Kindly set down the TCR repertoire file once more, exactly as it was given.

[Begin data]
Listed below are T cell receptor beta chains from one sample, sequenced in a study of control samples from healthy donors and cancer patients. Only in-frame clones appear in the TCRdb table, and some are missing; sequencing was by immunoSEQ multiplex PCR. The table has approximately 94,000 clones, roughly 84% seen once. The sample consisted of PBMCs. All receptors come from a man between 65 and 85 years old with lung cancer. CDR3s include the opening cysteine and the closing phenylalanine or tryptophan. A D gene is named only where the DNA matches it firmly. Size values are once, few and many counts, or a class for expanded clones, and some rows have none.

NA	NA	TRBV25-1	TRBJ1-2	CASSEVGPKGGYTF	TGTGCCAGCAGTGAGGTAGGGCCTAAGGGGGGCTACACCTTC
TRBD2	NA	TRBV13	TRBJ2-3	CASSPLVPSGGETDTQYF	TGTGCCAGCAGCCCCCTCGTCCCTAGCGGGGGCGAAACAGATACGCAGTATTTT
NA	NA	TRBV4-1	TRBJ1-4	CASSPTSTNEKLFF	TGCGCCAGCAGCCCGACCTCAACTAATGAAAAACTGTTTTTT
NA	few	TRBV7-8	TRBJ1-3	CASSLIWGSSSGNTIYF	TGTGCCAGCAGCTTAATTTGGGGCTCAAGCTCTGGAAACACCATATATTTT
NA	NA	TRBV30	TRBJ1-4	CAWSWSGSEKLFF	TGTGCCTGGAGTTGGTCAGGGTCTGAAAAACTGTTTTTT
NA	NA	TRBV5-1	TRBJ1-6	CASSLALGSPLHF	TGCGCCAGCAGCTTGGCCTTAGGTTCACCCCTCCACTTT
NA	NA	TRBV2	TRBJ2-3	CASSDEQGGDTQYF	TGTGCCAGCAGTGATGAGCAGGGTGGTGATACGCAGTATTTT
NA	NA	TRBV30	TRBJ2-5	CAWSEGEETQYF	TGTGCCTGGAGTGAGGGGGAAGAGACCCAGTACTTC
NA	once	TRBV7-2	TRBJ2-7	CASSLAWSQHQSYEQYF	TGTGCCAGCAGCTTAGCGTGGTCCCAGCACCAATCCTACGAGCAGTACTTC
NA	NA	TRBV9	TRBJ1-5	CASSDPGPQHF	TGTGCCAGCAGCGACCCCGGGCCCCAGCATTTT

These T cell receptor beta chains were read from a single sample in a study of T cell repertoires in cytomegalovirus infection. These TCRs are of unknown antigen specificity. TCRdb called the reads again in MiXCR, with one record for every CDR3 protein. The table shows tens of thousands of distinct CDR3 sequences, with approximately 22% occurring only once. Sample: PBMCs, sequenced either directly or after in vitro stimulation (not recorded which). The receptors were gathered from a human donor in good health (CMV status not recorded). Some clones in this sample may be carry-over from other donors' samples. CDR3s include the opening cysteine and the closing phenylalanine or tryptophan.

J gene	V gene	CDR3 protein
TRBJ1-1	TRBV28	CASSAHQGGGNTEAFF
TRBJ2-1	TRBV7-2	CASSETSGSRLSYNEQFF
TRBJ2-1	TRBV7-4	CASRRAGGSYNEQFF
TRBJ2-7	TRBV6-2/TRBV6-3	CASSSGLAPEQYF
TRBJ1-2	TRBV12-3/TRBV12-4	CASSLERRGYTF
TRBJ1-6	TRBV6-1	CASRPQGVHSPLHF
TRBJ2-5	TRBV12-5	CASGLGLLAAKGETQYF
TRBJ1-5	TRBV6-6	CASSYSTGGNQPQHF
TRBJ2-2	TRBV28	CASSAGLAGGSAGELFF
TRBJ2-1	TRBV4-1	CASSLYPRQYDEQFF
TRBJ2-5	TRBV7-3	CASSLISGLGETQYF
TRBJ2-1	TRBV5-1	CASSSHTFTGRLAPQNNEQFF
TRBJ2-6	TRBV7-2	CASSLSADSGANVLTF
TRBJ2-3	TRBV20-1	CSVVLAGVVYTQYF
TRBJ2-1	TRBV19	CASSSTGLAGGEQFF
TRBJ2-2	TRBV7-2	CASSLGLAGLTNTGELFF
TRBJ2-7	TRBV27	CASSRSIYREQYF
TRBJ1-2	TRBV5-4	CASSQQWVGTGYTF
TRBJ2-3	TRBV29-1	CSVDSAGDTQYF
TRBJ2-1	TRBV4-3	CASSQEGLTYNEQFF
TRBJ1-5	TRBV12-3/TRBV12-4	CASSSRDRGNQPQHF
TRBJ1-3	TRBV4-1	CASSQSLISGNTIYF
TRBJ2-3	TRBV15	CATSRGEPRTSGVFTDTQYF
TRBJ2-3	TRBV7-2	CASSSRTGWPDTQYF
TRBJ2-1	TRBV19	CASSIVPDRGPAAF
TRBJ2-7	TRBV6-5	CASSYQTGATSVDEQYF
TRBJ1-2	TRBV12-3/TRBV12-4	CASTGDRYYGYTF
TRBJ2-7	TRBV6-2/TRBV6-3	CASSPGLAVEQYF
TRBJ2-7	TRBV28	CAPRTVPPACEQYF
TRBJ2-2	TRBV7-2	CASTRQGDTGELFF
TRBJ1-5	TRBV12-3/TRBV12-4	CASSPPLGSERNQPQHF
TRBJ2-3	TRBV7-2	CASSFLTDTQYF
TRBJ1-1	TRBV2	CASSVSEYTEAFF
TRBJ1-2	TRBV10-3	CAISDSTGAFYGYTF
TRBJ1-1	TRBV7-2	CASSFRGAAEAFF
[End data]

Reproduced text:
Listed below are T cell receptor beta chains from one sample, sequenced in a study of control samples from healthy donors and cancer patients. Only in-frame clones appear in the TCRdb table, and some are missing; sequencing was by immunoSEQ multiplex PCR. The table has approximately 94,000 clones, roughly 84% seen once. The sample consisted of PBMCs. All receptors come from a man between 65 and 85 years old with lung cancer. CDR3s include the opening cysteine and the closing phenylalanine or tryptophan. A D gene is named only where the DNA matches it firmly. Size values are once, few and many counts, or a class for expanded clones, and some rows have none.

NA	NA	TRBV25-1	TRBJ1-2	CASSEVGPKGGYTF	TGTGCCAGCAGTGAGGTAGGGCCTAAGGGGGGCTACACCTTC
TRBD2	NA	TRBV13	TRBJ2-3	CASSPLVPSGGETDTQYF	TGTGCCAGCAGCCCCCTCGTCCCTAGCGGGGGCGAAACAGATACGCAGTATTTT
NA	NA	TRBV4-1	TRBJ1-4	CASSPTSTNEKLFF	TGCGCCAGCAGCCCGACCTCAACTAATGAAAAACTGTTTTTT
NA	few	TRBV7-8	TRBJ1-3	CASSLIWGSSSGNTIYF	TGTGCCAGCAGCTTAATTTGGGGCTCAAGCTCTGGAAACACCATATATTTT
NA	NA	TRBV30	TRBJ1-4	CAWSWSGSEKLFF	TGTGCCTGGAGTTGGTCAGGGTCTGAAAAACTGTTTTTT
NA	NA	TRBV5-1	TRBJ1-6	CASSLALGSPLHF	TGCGCCAGCAGCTTGGCCTTAGGTTCACCCCTCCACTTT
NA	NA	TRBV2	TRBJ2-3	CASSDEQGGDTQYF	TGTGCCAGCAGTGATGAGCAGGGTGGTGATACGCAGTATTTT
NA	NA	TRBV30	TRBJ2-5	CAWSEGEETQYF	TGTGCCTGGAGTGAGGGGGAAGAGACCCAGTACTTC
NA	once	TRBV7-2	TRBJ2-7	CASSLAWSQHQSYEQYF	TGTGCCAGCAGCTTAGCGTGGTCCCAGCACCAATCCTACGAGCAGTACTTC
NA	NA	TRBV9	TRBJ1-5	CASSDPGPQHF	TGTGCCAGCAGCGACCCCGGGCCCCAGCATTTT

These T cell receptor beta chains were read from a single sample in a study of T cell repertoires in cytomegalovirus infection. These TCRs are of unknown antigen specificity. TCRdb called the reads again in MiXCR, with one record for every CDR3 protein. The table shows tens of thousands of distinct CDR3 sequences, with approximately 22% occurring only once. Sample: PBMCs, sequenced either directly or after in vitro stimulation (not recorded which). The receptors were gathered from a human donor in good health (CMV status not recorded). Some clones in this sample may be carry-over from other donors' samples. CDR3s include the opening cysteine and the closing phenylalanine or tryptophan.

J gene	V gene	CDR3 protein
TRBJ1-1	TRBV28	CASSAHQGGGNTEAFF
TRBJ2-1	TRBV7-2	CASSETSGSRLSYNEQFF
TRBJ2-1	TRBV7-4	CASRRAGGSYNEQFF
TRBJ2-7	TRBV6-2/TRBV6-3	CASSSGLAPEQYF
TRBJ1-2	TRBV12-3/TRBV12-4	CASSLERRGYTF
TRBJ1-6	TRBV6-1	CASRPQGVHSPLHF
TRBJ2-5	TRBV12-5	CASGLGLLAAKGETQYF
TRBJ1-5	TRBV6-6	CASSYSTGGNQPQHF
TRBJ2-2	TRBV28	CASSAGLAGGSAGELFF
TRBJ2-1	TRBV4-1	CASSLYPRQYDEQFF
TRBJ2-5	TRBV7-3	CASSLISGLGETQYF
TRBJ2-1	TRBV5-1	CASSSHTFTGRLAPQNNEQFF
TRBJ2-6	TRBV7-2	CASSLSADSGANVLTF
TRBJ2-3	TRBV20-1	CSVVLAGVVYTQYF
TRBJ2-1	TRBV19	CASSSTGLAGGEQFF
TRBJ2-2	TRBV7-2	CASSLGLAGLTNTGELFF
TRBJ2-7	TRBV27	CASSRSIYREQYF
TRBJ1-2	TRBV5-4	CASSQQWVGTGYTF
TRBJ2-3	TRBV29-1	CSVDSAGDTQYF
TRBJ2-1	TRBV4-3	CASSQEGLTYNEQFF
TRBJ1-5	TRBV12-3/TRBV12-4	CASSSRDRGNQPQHF
TRBJ1-3	TRBV4-1	CASSQSLISGNTIYF
TRBJ2-3	TRBV15	CATSRGEPRTSGVFTDTQYF
TRBJ2-3	TRBV7-2	CASSSRTGWPDTQYF
TRBJ2-1	TRBV19	CASSIVPDRGPAAF
TRBJ2-7	TRBV6-5	CASSYQTGATSVDEQYF
TRBJ1-2	TRBV12-3/TRBV12-4	CASTGDRYYGYTF
TRBJ2-7	TRBV6-2/TRBV6-3	CASSPGLAVEQYF
TRBJ2-7	TRBV28	CAPRTVPPACEQYF
TRBJ2-2	TRBV7-2	CASTRQGDTGELFF
TRBJ1-5	TRBV12-3/TRBV12-4	CASSPPLGSERNQPQHF
TRBJ2-3	TRBV7-2	CASSFLTDTQYF
TRBJ1-1	TRBV2	CASSVSEYTEAFF
TRBJ1-2	TRBV10-3	CAISDSTGAFYGYTF
TRBJ1-1	TRBV7-2	CASSFRGAAEAFF